Prevalence of Substance Abuse Among Trauma Patients in Rural West Virginia


Background:

Substance abuse poses considerable clinical, economic, and social challenges. West Virginia is hailed as the epicenter of the substance abuse in the United States, the prevalence and pattern of different trauma mechanisms in a rural context or in patients with different forms of substance abuse remain unclear.


Objective:

We performed the following analysis to understand the prevalence of substance abuse in patients with different trauma mechanisms in the rural setting with high substance abuse in the West Virginia.


Methods:

We performed a cross-sectional retrospective analysis of adult trauma patients (motor vehicle, fall, assault, firearm suicide, brawl/rape and machinery) hospitalized in two tertiary care hospitals in West Virginia between 2006 and 2016. We identified all patients who had a urine drug screen (UDS) test and extracted the data related to the substance and trauma.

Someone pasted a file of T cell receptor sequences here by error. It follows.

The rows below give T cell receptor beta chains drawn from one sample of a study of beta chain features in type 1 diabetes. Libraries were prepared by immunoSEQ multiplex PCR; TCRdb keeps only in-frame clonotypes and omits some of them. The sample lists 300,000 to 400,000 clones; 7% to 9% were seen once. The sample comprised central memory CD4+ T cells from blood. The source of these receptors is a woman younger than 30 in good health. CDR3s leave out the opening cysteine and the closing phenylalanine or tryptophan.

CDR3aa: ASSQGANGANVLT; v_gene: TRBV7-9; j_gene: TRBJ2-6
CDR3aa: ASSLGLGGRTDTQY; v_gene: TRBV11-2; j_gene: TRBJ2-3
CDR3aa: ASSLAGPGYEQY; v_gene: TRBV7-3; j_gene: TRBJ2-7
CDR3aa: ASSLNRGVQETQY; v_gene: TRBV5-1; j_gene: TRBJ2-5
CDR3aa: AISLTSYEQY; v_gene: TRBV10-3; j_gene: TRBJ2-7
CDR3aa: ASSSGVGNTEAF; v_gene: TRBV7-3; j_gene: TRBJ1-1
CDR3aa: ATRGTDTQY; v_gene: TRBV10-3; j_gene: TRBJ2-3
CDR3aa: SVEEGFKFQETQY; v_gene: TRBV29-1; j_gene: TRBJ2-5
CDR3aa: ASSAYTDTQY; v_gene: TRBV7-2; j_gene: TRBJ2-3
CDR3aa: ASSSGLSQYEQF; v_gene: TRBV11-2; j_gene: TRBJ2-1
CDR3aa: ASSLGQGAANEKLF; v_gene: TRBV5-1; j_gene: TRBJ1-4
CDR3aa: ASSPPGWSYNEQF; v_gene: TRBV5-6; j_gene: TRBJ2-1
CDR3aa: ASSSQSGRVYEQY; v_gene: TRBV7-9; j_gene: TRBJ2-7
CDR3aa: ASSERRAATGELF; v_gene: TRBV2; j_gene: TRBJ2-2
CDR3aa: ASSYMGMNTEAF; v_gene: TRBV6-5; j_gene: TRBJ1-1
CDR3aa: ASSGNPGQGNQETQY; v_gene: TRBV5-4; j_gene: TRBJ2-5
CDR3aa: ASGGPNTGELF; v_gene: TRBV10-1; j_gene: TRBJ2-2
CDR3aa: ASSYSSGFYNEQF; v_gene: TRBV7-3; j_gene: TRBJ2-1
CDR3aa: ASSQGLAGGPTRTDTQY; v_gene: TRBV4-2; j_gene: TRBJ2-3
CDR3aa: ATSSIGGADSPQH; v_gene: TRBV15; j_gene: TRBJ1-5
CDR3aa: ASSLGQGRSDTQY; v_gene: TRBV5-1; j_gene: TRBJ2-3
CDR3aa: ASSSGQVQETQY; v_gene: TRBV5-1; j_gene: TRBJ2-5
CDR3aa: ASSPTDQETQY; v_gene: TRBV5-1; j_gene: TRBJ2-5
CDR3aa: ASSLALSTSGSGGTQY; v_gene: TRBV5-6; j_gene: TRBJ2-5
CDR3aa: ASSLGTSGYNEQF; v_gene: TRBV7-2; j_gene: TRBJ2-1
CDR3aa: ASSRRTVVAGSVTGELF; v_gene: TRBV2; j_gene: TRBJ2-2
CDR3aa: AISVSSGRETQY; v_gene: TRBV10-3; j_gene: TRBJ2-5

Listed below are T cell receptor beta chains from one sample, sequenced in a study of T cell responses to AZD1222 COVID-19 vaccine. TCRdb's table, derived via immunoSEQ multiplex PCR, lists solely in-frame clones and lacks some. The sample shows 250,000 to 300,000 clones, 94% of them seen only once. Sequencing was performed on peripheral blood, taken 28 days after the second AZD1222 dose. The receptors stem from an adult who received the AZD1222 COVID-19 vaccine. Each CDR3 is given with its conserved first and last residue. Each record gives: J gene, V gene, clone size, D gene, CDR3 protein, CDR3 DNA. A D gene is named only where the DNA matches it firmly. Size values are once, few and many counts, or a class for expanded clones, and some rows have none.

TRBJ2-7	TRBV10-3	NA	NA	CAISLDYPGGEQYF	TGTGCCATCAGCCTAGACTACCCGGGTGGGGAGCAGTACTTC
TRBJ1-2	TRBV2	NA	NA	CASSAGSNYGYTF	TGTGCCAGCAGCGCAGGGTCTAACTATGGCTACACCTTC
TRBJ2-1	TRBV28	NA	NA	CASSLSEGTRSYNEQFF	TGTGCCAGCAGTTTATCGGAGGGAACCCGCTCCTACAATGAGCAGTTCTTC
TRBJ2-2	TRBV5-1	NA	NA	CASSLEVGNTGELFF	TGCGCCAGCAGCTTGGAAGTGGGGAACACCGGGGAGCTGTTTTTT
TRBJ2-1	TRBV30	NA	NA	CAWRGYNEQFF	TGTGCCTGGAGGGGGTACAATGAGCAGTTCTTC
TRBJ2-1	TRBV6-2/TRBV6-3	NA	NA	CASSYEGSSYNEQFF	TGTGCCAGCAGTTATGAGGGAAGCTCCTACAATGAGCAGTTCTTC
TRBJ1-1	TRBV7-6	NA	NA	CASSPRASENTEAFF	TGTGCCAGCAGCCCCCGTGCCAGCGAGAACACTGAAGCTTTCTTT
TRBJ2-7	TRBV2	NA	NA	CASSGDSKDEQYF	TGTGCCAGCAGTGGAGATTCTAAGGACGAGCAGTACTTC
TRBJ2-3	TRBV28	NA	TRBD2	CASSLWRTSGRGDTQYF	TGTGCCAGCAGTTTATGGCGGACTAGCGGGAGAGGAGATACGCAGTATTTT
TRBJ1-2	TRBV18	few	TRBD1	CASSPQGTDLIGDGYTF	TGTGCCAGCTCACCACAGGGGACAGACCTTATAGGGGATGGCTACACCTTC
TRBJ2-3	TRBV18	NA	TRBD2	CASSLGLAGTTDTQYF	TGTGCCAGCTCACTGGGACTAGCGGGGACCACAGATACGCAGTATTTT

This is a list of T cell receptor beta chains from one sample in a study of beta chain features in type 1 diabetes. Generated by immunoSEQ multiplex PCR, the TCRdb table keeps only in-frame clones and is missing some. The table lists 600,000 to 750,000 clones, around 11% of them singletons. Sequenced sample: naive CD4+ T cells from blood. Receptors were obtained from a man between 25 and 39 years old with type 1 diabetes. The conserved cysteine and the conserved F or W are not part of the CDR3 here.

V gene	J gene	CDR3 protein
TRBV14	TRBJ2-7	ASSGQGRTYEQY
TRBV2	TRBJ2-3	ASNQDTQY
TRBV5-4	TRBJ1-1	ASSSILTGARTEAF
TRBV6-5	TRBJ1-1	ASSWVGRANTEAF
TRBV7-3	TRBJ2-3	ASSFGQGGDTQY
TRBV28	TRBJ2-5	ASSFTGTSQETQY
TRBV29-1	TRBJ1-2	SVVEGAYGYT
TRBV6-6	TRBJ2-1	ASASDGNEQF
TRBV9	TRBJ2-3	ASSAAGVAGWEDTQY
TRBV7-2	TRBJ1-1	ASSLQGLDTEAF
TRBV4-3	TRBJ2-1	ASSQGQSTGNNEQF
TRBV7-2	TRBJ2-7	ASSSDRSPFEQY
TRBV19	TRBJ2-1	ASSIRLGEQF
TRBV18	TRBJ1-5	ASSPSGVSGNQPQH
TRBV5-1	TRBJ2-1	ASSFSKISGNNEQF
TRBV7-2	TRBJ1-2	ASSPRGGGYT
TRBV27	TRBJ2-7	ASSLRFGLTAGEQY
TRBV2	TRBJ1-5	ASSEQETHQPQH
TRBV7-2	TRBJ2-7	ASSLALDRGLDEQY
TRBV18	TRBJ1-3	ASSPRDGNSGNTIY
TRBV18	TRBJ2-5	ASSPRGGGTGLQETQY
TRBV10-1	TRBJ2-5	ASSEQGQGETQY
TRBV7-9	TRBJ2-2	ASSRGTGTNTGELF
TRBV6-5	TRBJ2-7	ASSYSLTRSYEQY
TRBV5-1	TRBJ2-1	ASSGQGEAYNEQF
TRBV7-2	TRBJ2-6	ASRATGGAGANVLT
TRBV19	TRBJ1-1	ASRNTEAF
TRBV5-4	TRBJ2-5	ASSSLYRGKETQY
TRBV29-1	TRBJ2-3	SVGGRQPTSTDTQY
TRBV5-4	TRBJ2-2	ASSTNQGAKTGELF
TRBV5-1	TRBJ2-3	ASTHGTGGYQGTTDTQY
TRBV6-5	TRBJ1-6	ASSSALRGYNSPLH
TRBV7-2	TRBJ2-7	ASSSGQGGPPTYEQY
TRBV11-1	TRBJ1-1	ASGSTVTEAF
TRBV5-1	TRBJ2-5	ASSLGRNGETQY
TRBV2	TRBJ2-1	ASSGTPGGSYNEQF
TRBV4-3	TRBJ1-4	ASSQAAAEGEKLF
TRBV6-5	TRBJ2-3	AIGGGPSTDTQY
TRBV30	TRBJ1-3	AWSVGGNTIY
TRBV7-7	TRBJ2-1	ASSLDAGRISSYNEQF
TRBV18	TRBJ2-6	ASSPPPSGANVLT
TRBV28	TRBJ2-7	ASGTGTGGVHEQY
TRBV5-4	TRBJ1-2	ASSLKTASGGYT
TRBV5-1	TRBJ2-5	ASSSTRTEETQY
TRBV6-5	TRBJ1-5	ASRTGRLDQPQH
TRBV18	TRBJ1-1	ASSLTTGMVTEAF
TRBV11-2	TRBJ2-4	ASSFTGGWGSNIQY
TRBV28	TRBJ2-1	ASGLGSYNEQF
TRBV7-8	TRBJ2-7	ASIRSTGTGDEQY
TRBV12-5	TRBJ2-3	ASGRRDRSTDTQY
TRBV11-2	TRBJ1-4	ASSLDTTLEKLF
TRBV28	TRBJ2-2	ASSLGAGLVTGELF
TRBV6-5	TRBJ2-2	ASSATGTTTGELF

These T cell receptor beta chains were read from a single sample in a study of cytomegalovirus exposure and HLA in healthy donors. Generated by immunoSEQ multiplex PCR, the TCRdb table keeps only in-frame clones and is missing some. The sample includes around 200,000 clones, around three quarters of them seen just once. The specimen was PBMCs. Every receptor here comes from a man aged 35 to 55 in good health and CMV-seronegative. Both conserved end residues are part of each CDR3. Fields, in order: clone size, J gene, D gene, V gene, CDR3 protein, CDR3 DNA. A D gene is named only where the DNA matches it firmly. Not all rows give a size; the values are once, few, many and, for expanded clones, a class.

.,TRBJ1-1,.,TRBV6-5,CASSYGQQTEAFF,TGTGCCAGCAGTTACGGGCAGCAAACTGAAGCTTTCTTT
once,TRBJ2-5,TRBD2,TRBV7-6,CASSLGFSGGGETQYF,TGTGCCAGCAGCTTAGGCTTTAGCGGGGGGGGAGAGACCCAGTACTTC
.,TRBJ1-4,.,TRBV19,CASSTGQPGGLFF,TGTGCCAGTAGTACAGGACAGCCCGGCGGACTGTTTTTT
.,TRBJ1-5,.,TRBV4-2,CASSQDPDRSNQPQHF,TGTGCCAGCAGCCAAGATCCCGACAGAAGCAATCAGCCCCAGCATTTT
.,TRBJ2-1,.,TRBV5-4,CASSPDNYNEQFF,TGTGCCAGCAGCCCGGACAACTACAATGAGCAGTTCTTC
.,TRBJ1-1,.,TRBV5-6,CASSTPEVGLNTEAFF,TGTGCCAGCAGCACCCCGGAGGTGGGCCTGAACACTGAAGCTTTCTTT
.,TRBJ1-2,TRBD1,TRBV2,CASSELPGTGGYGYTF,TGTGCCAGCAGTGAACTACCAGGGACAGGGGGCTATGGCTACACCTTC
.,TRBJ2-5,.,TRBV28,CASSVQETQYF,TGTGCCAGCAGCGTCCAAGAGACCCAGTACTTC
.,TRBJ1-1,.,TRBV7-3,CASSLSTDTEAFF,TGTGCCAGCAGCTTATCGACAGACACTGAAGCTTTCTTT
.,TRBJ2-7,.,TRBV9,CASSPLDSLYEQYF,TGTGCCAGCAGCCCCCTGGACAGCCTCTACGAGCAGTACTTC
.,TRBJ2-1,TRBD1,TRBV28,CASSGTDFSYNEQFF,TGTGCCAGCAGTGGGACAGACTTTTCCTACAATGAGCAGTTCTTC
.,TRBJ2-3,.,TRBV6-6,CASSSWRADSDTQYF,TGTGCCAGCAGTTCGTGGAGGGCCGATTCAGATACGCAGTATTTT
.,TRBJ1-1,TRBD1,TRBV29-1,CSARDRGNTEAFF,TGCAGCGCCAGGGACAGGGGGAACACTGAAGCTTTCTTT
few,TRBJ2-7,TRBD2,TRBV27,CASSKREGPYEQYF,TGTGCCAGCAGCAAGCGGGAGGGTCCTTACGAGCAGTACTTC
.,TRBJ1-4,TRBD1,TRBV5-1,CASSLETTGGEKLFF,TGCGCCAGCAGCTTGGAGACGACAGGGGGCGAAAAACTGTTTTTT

Results:

Among 8734 patients screened using UDS, 5940 (68.1%) patients were tested positive for the substance. Opiates, alcohol, benzodiazepines, and cannabis were the four most common substances identified in trauma victims. In all instances, the prescribed drug was less than 20%. Fatal outcome was observed in 366 patients in the sample, with 44% (n=162) testing positive for UDS, 12% (n=45) testing positive for only alcohol, and 15% (n=56) testing positive for both alcohol and UDS. Regarding the trauma mechanism, the motor vehicle accident (MVA) was the most prominent with a clear association of substance abuse with fatal outcome.


Conclusion:

The most prevalent trauma mechanism was a MVA, with a strong link between drug usage and mortality. Due to the high incidence of positive substance abuse screens, UDS tests may need to be more widely implemented in trauma in the West Virginia region. The findings of this study might help in establishing regional or national policies to reduce acute substance abuse.


Keywords:

drugs; opioid pandemic; substance abuse; trauma; west virginia.

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